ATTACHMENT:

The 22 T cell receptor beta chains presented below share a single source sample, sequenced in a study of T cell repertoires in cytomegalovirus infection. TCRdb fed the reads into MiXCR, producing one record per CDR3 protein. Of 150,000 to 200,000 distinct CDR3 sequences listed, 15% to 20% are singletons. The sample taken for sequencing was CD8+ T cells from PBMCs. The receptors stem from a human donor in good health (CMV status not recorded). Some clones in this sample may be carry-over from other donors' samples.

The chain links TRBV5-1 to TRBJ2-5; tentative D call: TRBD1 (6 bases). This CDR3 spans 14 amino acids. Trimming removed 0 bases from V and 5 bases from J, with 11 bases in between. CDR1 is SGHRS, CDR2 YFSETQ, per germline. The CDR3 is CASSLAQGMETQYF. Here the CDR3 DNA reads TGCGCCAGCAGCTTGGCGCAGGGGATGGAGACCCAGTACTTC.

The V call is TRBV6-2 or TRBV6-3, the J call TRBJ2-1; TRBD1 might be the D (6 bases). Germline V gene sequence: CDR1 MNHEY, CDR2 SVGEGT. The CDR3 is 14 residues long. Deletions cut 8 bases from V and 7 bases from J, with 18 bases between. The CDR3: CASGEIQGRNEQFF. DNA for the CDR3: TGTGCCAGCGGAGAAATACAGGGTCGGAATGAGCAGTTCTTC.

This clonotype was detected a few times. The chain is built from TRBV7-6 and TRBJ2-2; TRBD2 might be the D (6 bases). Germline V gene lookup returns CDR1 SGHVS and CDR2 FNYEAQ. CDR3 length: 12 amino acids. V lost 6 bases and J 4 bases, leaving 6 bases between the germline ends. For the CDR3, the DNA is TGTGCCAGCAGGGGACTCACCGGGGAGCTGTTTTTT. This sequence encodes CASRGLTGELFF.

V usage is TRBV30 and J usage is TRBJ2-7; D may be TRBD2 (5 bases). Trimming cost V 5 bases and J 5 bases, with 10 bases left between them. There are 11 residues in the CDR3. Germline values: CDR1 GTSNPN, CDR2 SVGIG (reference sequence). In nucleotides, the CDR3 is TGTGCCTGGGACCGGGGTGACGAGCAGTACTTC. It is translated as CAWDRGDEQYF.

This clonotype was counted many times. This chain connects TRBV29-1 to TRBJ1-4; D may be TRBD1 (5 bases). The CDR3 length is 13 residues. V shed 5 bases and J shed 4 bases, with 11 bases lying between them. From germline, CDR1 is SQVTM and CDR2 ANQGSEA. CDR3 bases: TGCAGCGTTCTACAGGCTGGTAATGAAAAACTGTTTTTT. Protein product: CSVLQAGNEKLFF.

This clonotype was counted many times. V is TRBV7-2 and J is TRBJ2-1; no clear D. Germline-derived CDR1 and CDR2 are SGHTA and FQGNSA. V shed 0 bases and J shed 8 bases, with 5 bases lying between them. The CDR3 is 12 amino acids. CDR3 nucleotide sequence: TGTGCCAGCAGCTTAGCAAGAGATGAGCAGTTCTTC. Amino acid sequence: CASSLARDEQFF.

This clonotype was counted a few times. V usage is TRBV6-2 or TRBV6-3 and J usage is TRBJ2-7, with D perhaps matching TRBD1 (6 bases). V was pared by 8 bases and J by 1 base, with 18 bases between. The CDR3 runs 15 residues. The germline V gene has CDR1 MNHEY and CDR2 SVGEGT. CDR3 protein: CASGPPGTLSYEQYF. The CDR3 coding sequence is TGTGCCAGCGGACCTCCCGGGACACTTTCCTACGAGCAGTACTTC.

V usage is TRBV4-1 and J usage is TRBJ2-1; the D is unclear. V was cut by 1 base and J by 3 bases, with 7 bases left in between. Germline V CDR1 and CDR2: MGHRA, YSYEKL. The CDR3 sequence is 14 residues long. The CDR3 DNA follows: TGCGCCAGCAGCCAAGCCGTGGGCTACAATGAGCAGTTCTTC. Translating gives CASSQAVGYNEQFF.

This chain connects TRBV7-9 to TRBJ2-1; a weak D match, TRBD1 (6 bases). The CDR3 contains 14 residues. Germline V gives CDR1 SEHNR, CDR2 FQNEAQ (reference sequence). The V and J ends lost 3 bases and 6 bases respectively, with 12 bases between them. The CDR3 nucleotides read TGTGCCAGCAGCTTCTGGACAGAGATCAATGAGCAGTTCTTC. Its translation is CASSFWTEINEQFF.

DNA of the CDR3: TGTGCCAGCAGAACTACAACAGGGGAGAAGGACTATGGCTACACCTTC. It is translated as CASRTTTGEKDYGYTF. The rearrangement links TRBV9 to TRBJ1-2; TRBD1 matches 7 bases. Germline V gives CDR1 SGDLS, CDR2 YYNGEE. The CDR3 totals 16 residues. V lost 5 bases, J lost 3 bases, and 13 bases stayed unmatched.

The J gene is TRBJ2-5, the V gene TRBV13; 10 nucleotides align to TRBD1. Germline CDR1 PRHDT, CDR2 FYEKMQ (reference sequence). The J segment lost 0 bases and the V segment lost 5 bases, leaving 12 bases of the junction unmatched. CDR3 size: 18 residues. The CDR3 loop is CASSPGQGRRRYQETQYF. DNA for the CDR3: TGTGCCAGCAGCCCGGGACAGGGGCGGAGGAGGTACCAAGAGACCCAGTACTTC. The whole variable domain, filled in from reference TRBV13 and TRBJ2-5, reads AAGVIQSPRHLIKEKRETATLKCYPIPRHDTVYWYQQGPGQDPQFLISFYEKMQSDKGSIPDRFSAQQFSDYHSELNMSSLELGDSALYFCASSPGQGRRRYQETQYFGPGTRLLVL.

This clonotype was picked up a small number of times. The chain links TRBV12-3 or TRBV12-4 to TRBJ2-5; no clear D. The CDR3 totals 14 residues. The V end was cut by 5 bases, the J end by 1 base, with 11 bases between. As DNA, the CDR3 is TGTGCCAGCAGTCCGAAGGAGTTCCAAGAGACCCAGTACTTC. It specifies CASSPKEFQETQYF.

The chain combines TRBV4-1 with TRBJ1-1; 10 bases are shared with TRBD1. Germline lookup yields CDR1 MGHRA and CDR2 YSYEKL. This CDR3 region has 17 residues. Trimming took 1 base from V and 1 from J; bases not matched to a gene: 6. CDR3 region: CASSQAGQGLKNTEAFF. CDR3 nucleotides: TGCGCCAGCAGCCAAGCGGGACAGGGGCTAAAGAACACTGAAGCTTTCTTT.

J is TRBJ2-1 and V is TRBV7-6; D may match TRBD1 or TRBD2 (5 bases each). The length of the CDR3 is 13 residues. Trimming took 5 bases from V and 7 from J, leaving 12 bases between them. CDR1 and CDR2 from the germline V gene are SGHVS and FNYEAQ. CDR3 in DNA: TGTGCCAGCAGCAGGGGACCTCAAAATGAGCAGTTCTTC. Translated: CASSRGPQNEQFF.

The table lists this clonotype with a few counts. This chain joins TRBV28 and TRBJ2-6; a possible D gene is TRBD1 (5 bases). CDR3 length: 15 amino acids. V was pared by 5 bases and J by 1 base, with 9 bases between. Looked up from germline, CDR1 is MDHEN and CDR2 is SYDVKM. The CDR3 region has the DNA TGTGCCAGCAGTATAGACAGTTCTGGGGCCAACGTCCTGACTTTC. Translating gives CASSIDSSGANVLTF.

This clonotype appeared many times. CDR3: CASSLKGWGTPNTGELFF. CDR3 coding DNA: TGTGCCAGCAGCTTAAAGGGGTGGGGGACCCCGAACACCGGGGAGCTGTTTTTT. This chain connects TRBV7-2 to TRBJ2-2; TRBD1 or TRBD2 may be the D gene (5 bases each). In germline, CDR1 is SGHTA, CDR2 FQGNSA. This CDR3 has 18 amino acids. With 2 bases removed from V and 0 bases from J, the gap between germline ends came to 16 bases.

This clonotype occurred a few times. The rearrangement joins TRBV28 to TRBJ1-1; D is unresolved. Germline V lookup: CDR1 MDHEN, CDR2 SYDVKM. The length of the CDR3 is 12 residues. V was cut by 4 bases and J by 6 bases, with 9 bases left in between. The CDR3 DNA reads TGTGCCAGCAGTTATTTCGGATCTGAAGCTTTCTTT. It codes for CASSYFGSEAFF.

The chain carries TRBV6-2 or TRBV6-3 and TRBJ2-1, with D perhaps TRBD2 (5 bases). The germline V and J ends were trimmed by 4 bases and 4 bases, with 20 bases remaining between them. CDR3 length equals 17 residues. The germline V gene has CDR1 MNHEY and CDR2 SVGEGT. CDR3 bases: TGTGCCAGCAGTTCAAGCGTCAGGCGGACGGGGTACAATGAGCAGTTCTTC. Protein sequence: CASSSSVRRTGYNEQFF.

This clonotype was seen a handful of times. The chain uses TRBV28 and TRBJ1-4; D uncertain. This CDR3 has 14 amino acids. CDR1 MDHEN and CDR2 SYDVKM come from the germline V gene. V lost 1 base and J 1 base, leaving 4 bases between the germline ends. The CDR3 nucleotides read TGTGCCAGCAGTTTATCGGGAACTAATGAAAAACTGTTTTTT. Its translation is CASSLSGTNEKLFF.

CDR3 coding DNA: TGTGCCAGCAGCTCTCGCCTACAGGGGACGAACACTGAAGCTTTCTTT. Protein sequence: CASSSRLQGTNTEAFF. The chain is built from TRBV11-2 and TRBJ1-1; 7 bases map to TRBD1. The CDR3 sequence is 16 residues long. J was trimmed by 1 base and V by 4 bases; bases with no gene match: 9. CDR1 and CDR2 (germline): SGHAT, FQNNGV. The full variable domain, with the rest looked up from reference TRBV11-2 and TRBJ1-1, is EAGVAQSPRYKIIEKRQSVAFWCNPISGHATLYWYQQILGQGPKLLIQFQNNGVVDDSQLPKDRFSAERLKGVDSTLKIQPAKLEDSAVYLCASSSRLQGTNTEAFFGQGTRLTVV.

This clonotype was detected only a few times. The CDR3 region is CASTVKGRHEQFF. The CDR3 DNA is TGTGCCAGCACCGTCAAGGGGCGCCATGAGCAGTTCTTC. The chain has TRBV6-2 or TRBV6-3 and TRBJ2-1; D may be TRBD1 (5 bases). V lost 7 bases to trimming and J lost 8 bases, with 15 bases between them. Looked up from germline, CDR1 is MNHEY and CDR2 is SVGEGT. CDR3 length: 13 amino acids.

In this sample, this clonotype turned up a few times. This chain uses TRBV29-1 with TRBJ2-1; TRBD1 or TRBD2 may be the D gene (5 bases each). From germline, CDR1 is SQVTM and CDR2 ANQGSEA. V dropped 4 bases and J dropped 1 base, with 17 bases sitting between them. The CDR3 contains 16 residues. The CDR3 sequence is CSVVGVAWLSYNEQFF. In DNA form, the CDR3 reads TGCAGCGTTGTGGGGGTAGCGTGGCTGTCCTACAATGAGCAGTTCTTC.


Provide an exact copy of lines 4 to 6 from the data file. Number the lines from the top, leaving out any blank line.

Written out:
This clonotype was detected a few times. The chain is built from TRBV7-6 and TRBJ2-2; TRBD2 might be the D (6 bases). Germline V gene lookup returns CDR1 SGHVS and CDR2 FNYEAQ. CDR3 length: 12 amino acids. V lost 6 bases and J 4 bases, leaving 6 bases between the germline ends. For the CDR3, the DNA is TGTGCCAGCAGGGGACTCACCGGGGAGCTGTTTTTT. This sequence encodes CASRGLTGELFF.

V usage is TRBV30 and J usage is TRBJ2-7; D may be TRBD2 (5 bases). Trimming cost V 5 bases and J 5 bases, with 10 bases left between them. There are 11 residues in the CDR3. Germline values: CDR1 GTSNPN, CDR2 SVGIG (reference sequence). In nucleotides, the CDR3 is TGTGCCTGGGACCGGGGTGACGAGCAGTACTTC. It is translated as CAWDRGDEQYF.

This clonotype was counted many times. This chain connects TRBV29-1 to TRBJ1-4; D may be TRBD1 (5 bases). The CDR3 length is 13 residues. V shed 5 bases and J shed 4 bases, with 11 bases lying between them. From germline, CDR1 is SQVTM and CDR2 ANQGSEA. CDR3 bases: TGCAGCGTTCTACAGGCTGGTAATGAAAAACTGTTTTTT. Protein product: CSVLQAGNEKLFF.